Masthead CMC Magazine / March 1, 1996
 The Gendered Mystique, by Leslie Regan Shade

Gender and Equity in Canada

Canada is one country which has publicly recognized that gender equity must be on the agenda in the policy formulation of the information infrastructure. The Coalition for Public Information (CPI) an initiative of the Ontario Library Association, has formulated, through a series of public consultations, Future-Knowledge: a public policy framework for the information highway. Gender issues recommendations are included under their "Universal Access and Ubiquity" principles:

CPI's Future Knowledge: Gender Issues Recommendations

Women are still under-represented in almost every aspect of computer culture, from programming, to product design, to use of the information infrastructure. The Coalition encourages the development of educational software and training material which is gender-sensitive, takes into account gender differences in learning styles, and avoids sex stereotyping.

The Coalition recommends the development of online gender issue information services. Such services could includes listings of technology training and applications opportunities for women.

The Coalition recommends the development of on-line harassment guidelines which would govern the use of the Internet by everyone who receives an Internet account. These guidelines would also include grievance procedures for complaints of on-line sexual harassment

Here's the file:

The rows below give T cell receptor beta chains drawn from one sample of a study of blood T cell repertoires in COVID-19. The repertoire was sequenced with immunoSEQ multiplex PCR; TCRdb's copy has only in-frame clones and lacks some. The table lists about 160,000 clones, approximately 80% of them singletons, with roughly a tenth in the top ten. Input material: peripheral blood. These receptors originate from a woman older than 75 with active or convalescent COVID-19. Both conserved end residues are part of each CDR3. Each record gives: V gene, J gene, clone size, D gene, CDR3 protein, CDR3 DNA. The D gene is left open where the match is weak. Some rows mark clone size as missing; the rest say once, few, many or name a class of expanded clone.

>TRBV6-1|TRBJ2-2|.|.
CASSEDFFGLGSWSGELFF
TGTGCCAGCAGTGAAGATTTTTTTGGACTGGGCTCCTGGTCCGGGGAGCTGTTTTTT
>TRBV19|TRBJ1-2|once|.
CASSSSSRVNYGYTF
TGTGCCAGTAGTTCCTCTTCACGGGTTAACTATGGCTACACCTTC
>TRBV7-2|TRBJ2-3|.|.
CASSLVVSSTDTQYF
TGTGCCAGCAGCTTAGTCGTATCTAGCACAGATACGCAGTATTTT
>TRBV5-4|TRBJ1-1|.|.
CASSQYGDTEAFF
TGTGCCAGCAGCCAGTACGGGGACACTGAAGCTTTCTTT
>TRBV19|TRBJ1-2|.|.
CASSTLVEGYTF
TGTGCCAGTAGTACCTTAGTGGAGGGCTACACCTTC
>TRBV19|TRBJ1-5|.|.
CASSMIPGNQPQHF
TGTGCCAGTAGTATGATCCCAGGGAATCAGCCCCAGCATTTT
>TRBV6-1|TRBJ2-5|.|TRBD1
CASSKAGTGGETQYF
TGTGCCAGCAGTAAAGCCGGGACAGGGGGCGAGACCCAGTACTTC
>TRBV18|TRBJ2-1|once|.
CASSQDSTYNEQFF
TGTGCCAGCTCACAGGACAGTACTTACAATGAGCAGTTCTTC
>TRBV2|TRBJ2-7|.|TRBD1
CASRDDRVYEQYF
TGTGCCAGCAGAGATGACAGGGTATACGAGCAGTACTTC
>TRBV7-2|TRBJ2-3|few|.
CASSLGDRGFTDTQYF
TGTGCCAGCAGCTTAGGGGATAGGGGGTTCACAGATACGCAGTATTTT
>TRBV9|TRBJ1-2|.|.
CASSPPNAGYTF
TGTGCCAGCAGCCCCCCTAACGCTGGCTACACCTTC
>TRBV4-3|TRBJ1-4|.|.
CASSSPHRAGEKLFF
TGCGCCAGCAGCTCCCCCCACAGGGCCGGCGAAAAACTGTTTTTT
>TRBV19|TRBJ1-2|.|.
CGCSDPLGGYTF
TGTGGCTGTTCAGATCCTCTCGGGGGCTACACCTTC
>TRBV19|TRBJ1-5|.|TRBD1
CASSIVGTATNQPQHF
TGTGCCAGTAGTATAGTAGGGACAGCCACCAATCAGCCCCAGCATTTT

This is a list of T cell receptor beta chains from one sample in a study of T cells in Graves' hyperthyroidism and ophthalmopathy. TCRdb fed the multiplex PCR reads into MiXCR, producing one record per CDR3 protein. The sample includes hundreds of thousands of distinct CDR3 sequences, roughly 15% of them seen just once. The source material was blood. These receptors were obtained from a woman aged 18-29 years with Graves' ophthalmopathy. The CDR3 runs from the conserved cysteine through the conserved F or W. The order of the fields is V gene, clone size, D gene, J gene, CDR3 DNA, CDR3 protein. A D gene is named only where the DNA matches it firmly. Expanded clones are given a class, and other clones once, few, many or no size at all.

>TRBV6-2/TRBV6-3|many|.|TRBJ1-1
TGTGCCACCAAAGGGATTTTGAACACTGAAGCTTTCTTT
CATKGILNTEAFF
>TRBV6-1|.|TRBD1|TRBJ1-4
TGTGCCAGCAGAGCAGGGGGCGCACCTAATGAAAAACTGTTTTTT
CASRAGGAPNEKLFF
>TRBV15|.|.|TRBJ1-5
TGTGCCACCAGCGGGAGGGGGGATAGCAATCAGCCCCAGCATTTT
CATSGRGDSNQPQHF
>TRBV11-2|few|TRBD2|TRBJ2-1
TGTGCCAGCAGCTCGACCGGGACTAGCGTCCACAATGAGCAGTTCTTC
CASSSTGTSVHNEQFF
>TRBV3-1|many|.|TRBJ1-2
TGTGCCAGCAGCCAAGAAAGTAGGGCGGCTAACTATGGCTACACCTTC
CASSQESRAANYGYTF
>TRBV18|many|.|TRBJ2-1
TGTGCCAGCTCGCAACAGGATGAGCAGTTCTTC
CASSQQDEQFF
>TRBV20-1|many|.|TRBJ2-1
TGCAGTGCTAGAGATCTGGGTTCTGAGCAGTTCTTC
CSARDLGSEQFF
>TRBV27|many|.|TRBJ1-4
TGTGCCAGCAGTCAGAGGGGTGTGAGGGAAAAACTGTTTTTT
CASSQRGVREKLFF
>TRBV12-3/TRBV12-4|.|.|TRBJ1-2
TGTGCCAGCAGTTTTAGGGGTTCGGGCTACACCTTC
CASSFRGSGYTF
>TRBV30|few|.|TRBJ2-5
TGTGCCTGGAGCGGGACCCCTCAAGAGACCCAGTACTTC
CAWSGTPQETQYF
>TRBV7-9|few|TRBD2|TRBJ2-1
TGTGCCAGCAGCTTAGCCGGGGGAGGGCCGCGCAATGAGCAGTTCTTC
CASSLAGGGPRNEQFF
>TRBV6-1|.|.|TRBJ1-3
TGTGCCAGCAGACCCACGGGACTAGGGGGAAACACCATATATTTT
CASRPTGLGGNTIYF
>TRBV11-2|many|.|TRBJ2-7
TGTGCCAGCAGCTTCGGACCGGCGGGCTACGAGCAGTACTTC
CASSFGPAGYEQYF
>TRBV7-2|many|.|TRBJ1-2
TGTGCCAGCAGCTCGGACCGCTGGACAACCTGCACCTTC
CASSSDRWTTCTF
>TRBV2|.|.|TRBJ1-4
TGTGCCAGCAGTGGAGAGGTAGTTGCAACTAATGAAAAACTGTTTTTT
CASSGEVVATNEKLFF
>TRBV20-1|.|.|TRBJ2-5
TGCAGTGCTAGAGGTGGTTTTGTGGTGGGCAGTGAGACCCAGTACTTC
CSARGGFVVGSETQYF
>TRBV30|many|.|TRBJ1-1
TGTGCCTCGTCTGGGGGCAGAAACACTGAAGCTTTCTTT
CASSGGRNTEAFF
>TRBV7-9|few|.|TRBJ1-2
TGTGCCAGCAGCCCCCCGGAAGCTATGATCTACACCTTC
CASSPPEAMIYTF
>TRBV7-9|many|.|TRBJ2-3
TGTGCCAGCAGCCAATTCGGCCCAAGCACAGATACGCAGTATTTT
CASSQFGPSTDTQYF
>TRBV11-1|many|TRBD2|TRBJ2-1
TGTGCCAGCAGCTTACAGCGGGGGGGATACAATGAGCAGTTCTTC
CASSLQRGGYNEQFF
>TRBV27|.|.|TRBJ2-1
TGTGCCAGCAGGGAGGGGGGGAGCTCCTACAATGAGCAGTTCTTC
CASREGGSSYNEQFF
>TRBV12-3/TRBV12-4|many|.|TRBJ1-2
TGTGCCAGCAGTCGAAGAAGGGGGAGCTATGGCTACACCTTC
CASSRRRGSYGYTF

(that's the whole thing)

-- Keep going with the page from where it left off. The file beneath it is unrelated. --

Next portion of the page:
Canada's Information Highway Advisory Council's final report recognized that gender and social barriers need to be removed to ensure equitable and universal access to the information infrastructure: "Women's issues and concerns...must be addressed. Some of these, such as safety, privacy, and security, could be largely addressed by early implementation of related recommendations...women have to be able to use the Information Highway and contribute to the content carried. The government can raise the awareness of content and hardware providers and can also implement public awareness campaigns targeted to women"

Two recommendations towards removing gender and social barriers to the information infrastructure were advanced:

IHAC: Gender Equity Recommendations

Rec.13.21: Industry Canada, Human Resources Development Canada, Statistics Canada and other government departments should conduct and/or support the research necessary to identify how gender, age and other social factors create differences in participation of the Information Highway.

Rec. 13.22: Where differences in opportunity are identified, the federal government with other stakeholders should develop an appropriate response to deal with these differences.

As CPI has noted, IHAC's recommendations for gender equity are very weak, and do not address many of the issues CPI recommended, including development of online gender issue information services, educational software and training material, and online harassment guidelines. --

In the United States, another set of gender equity recommendations has been issued.

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